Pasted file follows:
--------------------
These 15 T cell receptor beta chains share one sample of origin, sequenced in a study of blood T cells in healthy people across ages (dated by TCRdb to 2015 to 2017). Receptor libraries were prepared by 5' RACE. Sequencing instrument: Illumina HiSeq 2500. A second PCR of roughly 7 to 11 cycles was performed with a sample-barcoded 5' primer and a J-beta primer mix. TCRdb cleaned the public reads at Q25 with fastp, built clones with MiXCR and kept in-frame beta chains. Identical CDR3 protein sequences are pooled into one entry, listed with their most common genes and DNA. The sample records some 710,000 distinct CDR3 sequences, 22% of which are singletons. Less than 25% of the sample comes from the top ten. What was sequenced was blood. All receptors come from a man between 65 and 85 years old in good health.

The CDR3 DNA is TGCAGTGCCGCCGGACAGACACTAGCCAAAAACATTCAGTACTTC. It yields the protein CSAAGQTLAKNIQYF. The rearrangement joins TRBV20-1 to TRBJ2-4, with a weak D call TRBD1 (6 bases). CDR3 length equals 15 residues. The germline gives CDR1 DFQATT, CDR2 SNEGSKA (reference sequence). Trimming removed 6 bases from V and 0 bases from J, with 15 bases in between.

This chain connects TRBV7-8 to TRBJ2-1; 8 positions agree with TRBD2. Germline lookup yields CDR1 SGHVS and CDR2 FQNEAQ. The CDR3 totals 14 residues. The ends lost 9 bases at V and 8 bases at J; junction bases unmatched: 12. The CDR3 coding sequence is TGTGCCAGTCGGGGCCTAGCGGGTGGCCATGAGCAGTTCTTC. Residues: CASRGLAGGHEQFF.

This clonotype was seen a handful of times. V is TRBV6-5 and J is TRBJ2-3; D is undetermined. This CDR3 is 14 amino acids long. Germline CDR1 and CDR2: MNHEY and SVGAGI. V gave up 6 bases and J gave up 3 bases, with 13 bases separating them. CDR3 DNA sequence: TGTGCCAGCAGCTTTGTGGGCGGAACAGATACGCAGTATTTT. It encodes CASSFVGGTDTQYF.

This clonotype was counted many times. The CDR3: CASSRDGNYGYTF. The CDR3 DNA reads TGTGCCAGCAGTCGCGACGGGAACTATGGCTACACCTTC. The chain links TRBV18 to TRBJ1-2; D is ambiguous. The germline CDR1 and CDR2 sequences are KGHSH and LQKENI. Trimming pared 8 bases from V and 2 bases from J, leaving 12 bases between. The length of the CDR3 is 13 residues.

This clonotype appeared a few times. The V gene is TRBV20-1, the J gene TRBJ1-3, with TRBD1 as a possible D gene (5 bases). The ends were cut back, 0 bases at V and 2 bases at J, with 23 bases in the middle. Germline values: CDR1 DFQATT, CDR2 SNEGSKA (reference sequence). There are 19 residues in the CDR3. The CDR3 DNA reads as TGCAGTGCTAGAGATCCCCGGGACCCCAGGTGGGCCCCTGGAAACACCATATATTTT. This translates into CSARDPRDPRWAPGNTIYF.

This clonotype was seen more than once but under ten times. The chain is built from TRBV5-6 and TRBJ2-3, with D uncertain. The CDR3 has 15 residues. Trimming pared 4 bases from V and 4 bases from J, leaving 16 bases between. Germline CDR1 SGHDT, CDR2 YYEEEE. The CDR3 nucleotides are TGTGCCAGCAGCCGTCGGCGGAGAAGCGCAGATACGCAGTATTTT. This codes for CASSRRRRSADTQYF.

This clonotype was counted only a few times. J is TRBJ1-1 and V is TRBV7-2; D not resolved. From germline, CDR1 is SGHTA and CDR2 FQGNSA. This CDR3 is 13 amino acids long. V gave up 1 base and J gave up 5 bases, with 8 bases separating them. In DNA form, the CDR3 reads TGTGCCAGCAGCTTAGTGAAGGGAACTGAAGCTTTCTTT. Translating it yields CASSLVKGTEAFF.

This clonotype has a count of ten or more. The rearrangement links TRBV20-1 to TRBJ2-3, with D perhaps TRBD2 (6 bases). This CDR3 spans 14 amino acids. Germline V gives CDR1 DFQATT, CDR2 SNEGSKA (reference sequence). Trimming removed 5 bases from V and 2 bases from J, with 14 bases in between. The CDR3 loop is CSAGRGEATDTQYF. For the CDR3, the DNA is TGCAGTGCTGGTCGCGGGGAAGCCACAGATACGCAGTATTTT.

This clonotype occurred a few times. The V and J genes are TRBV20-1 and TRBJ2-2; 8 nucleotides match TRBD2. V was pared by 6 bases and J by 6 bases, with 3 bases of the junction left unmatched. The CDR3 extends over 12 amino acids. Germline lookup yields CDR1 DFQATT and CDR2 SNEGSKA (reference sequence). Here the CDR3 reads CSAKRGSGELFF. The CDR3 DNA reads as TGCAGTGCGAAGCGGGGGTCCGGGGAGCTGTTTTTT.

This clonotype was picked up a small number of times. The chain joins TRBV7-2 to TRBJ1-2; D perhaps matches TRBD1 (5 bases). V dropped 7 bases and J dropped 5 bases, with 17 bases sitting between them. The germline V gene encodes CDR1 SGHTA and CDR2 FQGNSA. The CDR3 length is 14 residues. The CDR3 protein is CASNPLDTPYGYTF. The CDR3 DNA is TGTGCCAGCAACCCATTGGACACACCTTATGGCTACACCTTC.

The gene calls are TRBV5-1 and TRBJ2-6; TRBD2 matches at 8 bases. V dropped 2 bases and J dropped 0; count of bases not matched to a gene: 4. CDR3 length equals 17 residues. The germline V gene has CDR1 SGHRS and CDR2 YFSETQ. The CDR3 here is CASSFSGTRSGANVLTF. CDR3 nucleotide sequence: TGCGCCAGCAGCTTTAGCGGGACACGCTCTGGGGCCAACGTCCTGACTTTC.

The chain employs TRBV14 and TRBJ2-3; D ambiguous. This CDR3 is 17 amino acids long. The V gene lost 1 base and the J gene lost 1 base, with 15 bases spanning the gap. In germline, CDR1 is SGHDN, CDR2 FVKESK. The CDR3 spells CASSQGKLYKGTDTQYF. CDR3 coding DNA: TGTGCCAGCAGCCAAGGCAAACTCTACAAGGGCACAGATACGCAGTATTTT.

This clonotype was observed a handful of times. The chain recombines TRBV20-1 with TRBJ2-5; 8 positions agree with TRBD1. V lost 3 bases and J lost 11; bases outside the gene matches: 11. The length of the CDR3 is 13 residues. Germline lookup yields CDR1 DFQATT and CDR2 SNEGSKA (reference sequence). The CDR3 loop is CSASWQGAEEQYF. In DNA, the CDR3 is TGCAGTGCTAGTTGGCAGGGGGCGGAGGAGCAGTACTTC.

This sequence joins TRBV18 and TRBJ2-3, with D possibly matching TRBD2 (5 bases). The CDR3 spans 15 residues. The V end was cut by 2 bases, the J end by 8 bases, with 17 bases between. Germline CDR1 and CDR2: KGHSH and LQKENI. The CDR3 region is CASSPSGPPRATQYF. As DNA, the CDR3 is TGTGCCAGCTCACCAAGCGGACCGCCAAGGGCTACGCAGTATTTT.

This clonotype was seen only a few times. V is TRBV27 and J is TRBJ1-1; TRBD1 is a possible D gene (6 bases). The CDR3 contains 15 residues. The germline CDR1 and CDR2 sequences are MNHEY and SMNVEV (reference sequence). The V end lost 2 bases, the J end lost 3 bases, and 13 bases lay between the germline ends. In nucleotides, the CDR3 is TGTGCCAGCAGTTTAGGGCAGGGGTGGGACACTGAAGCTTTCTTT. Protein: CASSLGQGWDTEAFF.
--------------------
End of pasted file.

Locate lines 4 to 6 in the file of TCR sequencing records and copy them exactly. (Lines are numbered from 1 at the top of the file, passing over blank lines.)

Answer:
This clonotype was seen a handful of times. V is TRBV6-5 and J is TRBJ2-3; D is undetermined. This CDR3 is 14 amino acids long. Germline CDR1 and CDR2: MNHEY and SVGAGI. V gave up 6 bases and J gave up 3 bases, with 13 bases separating them. CDR3 DNA sequence: TGTGCCAGCAGCTTTGTGGGCGGAACAGATACGCAGTATTTT. It encodes CASSFVGGTDTQYF.

This clonotype was counted many times. The CDR3: CASSRDGNYGYTF. The CDR3 DNA reads TGTGCCAGCAGTCGCGACGGGAACTATGGCTACACCTTC. The chain links TRBV18 to TRBJ1-2; D is ambiguous. The germline CDR1 and CDR2 sequences are KGHSH and LQKENI. Trimming pared 8 bases from V and 2 bases from J, leaving 12 bases between. The length of the CDR3 is 13 residues.

This clonotype appeared a few times. The V gene is TRBV20-1, the J gene TRBJ1-3, with TRBD1 as a possible D gene (5 bases). The ends were cut back, 0 bases at V and 2 bases at J, with 23 bases in the middle. Germline values: CDR1 DFQATT, CDR2 SNEGSKA (reference sequence). There are 19 residues in the CDR3. The CDR3 DNA reads as TGCAGTGCTAGAGATCCCCGGGACCCCAGGTGGGCCCCTGGAAACACCATATATTTT. This translates into CSARDPRDPRWAPGNTIYF.